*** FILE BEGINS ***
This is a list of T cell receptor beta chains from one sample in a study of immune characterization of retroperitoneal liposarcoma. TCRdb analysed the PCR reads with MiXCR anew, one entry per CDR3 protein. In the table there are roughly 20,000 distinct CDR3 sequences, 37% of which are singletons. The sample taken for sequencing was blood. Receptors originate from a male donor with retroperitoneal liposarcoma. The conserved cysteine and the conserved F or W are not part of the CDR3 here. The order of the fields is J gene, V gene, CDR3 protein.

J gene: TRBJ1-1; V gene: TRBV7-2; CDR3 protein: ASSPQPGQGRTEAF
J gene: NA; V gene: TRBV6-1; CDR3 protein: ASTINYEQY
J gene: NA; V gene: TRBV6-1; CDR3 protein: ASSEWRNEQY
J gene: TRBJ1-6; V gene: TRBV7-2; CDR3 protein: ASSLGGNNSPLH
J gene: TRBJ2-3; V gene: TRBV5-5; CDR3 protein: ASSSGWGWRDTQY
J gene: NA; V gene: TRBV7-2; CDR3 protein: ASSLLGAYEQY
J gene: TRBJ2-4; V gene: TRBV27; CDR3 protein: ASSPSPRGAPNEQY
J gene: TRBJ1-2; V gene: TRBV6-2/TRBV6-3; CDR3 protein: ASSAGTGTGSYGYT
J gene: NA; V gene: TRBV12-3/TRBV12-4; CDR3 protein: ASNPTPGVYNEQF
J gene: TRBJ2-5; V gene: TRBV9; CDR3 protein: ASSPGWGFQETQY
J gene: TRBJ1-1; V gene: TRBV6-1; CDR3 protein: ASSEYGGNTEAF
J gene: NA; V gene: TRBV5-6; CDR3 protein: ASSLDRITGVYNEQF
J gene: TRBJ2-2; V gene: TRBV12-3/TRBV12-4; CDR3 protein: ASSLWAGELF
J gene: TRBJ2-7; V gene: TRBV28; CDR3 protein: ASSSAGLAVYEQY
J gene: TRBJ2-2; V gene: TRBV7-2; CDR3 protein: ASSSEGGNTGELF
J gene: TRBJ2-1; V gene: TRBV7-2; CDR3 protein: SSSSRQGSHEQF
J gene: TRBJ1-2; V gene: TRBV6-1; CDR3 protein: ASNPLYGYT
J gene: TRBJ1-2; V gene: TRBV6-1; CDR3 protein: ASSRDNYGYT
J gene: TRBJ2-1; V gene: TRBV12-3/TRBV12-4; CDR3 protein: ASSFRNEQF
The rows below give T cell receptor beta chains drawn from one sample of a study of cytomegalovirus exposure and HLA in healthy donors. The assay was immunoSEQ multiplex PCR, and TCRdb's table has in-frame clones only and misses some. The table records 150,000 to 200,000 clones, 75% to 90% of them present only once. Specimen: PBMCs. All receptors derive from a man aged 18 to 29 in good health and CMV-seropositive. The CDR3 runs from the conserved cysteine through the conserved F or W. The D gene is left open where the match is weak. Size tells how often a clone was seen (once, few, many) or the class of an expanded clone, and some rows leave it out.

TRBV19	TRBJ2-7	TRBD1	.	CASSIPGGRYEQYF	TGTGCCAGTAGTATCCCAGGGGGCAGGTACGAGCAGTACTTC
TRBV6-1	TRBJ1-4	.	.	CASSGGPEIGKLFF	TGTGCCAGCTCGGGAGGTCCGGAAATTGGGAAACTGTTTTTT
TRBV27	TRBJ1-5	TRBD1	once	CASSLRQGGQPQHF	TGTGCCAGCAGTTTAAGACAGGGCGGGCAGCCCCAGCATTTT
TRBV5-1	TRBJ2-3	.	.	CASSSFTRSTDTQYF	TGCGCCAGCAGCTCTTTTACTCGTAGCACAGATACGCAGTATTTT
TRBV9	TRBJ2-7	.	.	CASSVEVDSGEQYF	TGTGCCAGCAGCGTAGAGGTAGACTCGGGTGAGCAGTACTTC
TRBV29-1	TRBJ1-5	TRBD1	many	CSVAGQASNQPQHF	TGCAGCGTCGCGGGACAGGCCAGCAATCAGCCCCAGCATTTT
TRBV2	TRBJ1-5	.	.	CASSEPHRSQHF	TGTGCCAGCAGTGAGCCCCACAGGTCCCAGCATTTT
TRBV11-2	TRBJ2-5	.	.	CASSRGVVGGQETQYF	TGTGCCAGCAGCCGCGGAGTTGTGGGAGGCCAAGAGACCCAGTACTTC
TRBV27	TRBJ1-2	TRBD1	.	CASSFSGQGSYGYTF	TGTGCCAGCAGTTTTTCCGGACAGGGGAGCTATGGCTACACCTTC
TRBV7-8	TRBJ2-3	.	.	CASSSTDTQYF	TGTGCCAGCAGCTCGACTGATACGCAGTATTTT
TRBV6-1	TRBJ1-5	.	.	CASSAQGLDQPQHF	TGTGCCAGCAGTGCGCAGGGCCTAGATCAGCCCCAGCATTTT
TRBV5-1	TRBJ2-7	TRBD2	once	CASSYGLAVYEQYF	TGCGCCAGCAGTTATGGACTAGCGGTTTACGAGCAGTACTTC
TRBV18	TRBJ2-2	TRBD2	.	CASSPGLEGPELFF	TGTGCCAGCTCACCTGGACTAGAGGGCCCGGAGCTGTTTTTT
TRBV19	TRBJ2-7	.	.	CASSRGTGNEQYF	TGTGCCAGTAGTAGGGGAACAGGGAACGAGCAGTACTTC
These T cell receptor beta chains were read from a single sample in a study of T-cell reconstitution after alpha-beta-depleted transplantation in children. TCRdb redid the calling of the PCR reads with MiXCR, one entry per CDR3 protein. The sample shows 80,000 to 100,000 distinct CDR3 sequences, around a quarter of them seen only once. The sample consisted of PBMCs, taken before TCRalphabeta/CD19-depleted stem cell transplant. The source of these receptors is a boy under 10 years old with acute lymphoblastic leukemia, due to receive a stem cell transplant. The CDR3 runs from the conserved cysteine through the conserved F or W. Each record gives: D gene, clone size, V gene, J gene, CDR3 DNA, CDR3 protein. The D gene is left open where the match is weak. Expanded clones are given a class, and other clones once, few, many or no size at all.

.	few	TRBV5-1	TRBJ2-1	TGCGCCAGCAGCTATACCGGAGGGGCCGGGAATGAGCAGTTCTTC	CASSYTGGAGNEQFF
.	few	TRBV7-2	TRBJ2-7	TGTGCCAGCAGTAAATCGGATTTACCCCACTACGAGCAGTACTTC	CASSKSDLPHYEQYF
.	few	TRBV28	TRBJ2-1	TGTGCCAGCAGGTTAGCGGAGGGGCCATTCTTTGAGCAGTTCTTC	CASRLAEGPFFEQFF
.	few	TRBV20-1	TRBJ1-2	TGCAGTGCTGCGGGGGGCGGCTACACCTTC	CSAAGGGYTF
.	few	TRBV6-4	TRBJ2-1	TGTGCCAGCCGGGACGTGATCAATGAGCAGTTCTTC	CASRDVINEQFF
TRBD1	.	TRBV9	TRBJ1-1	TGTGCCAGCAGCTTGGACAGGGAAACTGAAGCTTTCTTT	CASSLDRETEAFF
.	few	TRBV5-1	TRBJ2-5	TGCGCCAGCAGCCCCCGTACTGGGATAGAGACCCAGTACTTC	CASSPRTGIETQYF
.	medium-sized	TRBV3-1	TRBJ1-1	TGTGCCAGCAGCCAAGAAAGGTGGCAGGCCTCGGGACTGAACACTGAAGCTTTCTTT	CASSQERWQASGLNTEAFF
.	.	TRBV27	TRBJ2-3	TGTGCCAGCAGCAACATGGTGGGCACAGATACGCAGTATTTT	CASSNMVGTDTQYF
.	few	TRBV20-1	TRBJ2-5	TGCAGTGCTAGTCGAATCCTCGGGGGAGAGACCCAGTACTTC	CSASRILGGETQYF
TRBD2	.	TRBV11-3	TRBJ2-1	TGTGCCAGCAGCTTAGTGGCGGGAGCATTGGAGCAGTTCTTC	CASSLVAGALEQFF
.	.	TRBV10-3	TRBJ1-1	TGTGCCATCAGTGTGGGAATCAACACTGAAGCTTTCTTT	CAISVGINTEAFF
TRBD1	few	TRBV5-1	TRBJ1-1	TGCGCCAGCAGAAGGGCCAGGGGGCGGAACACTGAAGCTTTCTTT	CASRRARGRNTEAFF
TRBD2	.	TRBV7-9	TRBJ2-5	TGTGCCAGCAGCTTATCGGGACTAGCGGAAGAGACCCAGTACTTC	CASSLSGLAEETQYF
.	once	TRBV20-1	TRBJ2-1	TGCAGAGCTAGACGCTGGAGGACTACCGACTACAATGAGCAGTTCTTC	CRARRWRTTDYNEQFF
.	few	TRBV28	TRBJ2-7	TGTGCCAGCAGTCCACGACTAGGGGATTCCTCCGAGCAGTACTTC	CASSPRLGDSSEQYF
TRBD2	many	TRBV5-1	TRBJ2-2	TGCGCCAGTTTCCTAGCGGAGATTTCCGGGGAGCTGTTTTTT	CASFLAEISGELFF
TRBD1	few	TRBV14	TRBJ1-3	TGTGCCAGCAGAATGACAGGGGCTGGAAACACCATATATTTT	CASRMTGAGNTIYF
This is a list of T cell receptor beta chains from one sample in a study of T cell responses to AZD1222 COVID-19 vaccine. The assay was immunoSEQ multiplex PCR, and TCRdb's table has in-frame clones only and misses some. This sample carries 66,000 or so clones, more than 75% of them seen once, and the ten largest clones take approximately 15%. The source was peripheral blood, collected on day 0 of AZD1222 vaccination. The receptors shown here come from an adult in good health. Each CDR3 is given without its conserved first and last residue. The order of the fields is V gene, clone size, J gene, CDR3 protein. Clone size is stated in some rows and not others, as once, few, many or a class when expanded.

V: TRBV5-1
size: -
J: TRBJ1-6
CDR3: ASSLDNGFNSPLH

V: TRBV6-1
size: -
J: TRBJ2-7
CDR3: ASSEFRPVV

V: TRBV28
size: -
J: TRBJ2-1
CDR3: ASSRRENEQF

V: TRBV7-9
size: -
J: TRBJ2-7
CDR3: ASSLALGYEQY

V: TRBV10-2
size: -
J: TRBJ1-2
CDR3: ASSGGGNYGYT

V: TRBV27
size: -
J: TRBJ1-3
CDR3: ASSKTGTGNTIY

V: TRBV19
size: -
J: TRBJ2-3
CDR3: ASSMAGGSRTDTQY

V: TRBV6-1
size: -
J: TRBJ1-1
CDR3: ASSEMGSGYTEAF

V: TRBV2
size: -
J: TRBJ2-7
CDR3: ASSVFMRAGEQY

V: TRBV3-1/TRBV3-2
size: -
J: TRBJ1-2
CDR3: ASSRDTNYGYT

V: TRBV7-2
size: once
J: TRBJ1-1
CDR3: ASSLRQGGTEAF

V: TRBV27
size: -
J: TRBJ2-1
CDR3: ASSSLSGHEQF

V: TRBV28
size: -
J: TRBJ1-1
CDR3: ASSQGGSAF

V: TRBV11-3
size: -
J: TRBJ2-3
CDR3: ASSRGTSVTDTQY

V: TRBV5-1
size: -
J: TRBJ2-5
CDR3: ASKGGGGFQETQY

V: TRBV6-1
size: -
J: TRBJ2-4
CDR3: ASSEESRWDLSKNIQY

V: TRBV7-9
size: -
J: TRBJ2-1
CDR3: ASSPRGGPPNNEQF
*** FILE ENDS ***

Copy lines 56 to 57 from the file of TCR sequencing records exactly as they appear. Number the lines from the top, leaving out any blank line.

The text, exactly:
V: TRBV5-1
size: -